Dr. Cheung pointed out that local frontline medical personnel have to pack dead bodies and clean the environment. Facing the risk of being affected, the medical personnel are beat by local villagers and even attacked by stones. Working under a risky environment, the medical personnel are under the pressure of being misunderstood and isolated. This can easily lead to mental illness such as depression and anxiety. Some of the team members also drank before work, but this would only hinder their judgment in work.”Stress management is a must, it can be a matter of life and death,” said Dr. Cheung. The purpose of the trip is to relieve the stress of the medical staff and teach them to communicate with hostile locals in order to remove the mental barrier during their work. 

Devoted in the Hong Kong Red Cross for nearly ten years of disaster mental health work, Dr. Cheung helped in several local and even international incidents, including Lamma Island Ferry Collision, Tai Po Bus Crash, North Point School bus Crash, Egypt Luxor Hot Air Balloon Accident and Bangladesh Migration Crisis.

Dr. Cheung recalled that when she began to participate in disaster psychological support work, she could feel how close death could be. She had never realized that accidents could happen all in a sudden, and she had to use time to understand and familiar herself to these unfortunates. “This is life, the real side of life.” This is her summary witnessing all the accidents. She understood the essence of life, she learns the proper way of treating people, it is not about facing the victims with sadness but with empathy. Whenever her task is over, she has to learn to let go and to move on.

The World Health Organization estimates that by 2030, depression will rank first on the global burden of disease, surpassing cancer, high blood pressure, and more. Living in Hong Kong is stressful, stress and mental disorder are closely related. Dr. Cheung said that “When we are physically sick, we know we have to find a doctor; However if we are sick mentally, we are afraid to seek help, we do not even dare to voice out.”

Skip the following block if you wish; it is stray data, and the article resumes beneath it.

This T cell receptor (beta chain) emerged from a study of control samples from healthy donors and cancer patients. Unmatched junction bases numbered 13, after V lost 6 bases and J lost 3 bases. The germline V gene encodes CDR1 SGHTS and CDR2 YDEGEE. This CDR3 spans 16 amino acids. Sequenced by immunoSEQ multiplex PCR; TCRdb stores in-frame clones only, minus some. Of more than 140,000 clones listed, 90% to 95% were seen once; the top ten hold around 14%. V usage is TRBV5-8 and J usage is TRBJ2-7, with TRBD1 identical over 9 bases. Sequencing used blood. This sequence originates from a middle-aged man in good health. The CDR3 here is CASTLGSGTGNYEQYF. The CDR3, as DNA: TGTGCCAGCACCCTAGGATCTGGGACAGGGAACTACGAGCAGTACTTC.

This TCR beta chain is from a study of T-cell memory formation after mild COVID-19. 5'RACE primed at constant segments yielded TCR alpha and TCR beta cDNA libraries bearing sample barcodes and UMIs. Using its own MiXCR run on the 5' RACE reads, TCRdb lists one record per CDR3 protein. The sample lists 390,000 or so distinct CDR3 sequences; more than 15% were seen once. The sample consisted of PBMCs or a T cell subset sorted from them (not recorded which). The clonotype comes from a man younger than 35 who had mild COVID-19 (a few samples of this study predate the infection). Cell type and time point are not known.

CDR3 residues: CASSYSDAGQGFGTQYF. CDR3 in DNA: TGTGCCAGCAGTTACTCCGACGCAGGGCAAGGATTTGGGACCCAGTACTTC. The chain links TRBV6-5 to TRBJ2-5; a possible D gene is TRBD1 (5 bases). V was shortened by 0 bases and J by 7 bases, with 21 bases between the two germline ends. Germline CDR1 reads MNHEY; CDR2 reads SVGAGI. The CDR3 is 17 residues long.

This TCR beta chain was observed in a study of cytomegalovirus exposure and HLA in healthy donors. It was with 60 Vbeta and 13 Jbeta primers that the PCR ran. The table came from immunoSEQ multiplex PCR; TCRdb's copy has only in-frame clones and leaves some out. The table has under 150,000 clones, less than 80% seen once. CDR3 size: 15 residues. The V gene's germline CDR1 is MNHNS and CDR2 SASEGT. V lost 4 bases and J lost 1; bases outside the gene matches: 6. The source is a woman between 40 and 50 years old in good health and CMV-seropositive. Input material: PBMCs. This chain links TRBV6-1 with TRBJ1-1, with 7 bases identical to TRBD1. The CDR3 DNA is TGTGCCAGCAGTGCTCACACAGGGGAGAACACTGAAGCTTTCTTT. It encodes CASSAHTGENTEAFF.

Dr. Cheung said although the government has corresponding measures to deal with the above problems, we cannot rely solely on the government. For example, the Hong Kong Red Cross would hold lectures and activities in schools from time to time to give students a basic knowledge of mental illness. It should be noted that the time of outbreaking of serious illnesses such as schizophrenia would be during teenage, and schools must pay attention.

“The physical health and mental health of the body are not treated equally, and people’s attention and understanding of their mental and psychological state are far less than other diseases.” Dr. Cheung gave an example, if family members often lose their temper, we have to distinguish whether they have a bad mood or they have sorrow unresolved.  We must seek help when we are confused, so that we can face the people who need help with appropriate attitudes. 

(Photo source: Hong Kong Red Cross)